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AutoUpdate: Memory Leak #4849

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melloware opened this issue May 30, 2019 · 33 comments

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@melloware
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commented May 30, 2019

HISTORY

We recently updated an application from PF 6.1 to 6.2.20. Our application won't stay alive for more the 24 hours without going into a GC death spiral and running out of memory.

We have narrowed the leak down to leaking copies of javax.faces.component.StateHolderSaver

1) Environment

  • PrimeFaces version: 6.2.20
  • Does it work on the newest released PrimeFaces version? NO on 7.0.3
  • Does it work on the newest sources in GitHub? NO on 7.1.1-SNAPSHOT
  • Application server + version: Mojarra 2.2/2.3, Jboss EAP 7.1
  • Affected browsers: ALL

2) Steps to reproduce

Attached is a sample runner:
pf-memleak.zip

Run the application and navigate to http://localhost:8080/primefaces-test/test.xhtml and just leave the page running.

Run JVisualVM and just monitor javax.faces.component.StateHolderSaver you will see the instances climb. If you press "Perform GC" you will see the instances go down but then come back extremely fast as they all get re-instantiated. It will also garbage collect but start at a higher number each time like instances are being held onto to. After 24 hours and 1000's of users we eventually run out of all resources.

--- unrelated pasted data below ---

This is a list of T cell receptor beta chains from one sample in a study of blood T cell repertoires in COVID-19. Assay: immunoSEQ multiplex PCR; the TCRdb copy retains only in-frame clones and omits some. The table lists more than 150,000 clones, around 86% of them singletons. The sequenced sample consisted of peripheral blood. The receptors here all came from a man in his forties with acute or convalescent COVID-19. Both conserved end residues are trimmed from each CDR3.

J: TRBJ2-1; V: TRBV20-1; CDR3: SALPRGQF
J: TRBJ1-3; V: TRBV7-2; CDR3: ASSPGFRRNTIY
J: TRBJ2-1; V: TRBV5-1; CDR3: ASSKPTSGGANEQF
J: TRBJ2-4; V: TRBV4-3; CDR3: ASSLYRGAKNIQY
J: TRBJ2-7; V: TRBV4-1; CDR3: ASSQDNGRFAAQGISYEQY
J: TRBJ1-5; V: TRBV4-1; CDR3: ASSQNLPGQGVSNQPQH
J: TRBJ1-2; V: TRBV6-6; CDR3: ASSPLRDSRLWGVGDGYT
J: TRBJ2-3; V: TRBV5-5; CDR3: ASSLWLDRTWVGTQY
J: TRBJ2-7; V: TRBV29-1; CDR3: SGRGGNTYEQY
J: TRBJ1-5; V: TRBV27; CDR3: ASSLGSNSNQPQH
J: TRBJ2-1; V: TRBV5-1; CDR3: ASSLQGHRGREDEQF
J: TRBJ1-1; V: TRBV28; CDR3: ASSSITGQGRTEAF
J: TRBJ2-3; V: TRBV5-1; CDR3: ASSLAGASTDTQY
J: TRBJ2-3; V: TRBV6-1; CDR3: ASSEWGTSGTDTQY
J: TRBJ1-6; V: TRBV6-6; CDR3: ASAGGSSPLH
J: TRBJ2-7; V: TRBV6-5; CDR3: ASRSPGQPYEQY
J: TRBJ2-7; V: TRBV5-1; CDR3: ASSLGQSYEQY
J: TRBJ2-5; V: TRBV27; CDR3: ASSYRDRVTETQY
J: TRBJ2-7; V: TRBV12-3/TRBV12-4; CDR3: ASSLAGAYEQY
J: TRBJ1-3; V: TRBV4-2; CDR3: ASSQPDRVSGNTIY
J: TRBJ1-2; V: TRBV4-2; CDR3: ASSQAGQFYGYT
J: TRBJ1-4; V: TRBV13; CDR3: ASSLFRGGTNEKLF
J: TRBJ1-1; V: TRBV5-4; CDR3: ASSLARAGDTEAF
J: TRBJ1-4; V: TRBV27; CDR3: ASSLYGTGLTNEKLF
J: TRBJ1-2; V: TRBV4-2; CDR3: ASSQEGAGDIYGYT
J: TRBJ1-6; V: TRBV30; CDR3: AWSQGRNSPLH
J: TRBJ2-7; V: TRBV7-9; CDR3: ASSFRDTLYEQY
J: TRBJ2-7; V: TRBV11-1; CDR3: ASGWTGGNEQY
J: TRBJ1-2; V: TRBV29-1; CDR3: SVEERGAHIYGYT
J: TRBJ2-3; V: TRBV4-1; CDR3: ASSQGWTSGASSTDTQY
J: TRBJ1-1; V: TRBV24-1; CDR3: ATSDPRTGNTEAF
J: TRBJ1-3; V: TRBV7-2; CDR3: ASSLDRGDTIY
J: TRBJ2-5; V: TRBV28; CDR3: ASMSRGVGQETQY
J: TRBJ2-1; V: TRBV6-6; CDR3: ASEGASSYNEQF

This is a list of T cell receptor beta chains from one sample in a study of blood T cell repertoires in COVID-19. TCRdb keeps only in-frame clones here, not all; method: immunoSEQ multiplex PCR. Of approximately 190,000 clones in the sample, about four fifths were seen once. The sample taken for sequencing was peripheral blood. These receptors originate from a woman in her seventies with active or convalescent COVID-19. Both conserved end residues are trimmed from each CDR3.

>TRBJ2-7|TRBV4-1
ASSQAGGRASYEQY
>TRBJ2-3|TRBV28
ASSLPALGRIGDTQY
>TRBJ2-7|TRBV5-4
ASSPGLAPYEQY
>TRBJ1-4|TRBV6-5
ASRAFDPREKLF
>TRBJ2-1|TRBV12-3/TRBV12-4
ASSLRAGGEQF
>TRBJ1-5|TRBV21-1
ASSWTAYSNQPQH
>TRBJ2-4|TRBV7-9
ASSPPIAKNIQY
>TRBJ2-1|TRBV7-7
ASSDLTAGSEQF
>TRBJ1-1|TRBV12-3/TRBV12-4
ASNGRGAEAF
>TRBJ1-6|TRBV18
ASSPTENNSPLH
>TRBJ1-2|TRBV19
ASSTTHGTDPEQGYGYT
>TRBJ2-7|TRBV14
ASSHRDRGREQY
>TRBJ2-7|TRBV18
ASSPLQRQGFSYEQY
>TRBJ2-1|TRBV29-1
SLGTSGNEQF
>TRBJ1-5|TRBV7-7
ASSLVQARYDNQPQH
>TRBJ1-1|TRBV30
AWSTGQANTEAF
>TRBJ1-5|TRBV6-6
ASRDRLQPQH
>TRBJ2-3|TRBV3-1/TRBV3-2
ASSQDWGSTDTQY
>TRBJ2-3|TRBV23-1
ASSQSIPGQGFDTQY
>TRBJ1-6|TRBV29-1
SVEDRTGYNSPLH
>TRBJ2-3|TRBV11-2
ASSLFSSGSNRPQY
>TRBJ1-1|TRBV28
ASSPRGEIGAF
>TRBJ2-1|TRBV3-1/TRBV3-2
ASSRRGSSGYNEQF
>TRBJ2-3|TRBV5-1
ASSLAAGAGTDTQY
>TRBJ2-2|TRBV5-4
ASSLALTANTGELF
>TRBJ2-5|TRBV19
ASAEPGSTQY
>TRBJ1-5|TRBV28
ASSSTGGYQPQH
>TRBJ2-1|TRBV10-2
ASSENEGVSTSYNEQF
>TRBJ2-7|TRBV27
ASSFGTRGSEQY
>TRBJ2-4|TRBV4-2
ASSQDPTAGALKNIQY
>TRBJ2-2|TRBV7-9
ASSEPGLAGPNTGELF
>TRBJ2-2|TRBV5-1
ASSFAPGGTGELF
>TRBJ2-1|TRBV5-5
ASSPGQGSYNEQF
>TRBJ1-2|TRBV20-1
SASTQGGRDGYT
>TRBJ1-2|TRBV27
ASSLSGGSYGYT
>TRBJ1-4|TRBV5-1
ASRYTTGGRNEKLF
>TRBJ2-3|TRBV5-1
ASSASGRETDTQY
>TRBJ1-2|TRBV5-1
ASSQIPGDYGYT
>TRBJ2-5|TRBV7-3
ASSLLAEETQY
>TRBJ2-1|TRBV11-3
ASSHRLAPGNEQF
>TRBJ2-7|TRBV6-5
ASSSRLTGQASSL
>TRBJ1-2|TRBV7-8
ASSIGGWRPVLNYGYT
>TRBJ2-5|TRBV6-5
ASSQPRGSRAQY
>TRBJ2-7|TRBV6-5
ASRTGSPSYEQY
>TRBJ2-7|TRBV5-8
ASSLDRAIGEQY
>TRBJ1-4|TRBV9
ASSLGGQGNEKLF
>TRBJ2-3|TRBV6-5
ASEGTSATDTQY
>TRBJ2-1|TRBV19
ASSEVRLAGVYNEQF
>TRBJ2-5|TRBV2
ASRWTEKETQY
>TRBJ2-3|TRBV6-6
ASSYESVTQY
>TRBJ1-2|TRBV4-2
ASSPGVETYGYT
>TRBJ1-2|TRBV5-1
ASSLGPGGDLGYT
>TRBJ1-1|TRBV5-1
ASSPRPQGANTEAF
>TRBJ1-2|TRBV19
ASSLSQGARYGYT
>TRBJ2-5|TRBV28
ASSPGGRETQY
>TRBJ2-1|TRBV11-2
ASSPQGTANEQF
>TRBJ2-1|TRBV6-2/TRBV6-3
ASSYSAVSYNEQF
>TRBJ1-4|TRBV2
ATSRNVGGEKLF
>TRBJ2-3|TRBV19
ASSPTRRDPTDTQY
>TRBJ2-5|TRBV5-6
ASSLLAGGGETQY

If you open 2 or 3 different browsers on your machine you will see the problem happen even faster and more aggressively.

5) Sample XHTML

	<h:form id="frmTest">
		<p:messages id="globalMessages">
			<p:autoUpdate />
		</p:messages>
		<p:poll id="pllTest" interval="1" listener="#{basicController.controllerMethod()}" update="txtTest " />
		<h:outputText id="txtTest" value="#{basicForm.value}" />
	</h:form>

6) Visual VM

image

7) Analysis

  • If you use Mojarra 2.2. or 2.3 we see the leak. Using MyFaces 2.2 and 2.3 it doesn't appear to happen but it looks like MyFaces uses different classes.
  • If we remove the <p:autoUpdate> and have the poller just do update="" our app no longer leaks these javax.faces.component.StateHolderSaver.
  • If you do "Perform GC" over and over you will see each time the StateHolderSaver garbage collect but each time they garbage collect but start at a higher number each time. Because we have say 1000-2000 users all on this page all day you can see how it can leak and not survive for more than 24 hours.
@tandraschko

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commented May 30, 2019

I currently dont have much time but i suggest to dig deeper with yourkit. You might be able to get a free Version as Open source Guy :)

@melloware

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commented May 30, 2019

I also submitted through PRO account. I am digging deeper.

@tandraschko tandraschko added the defect label Jun 4, 2019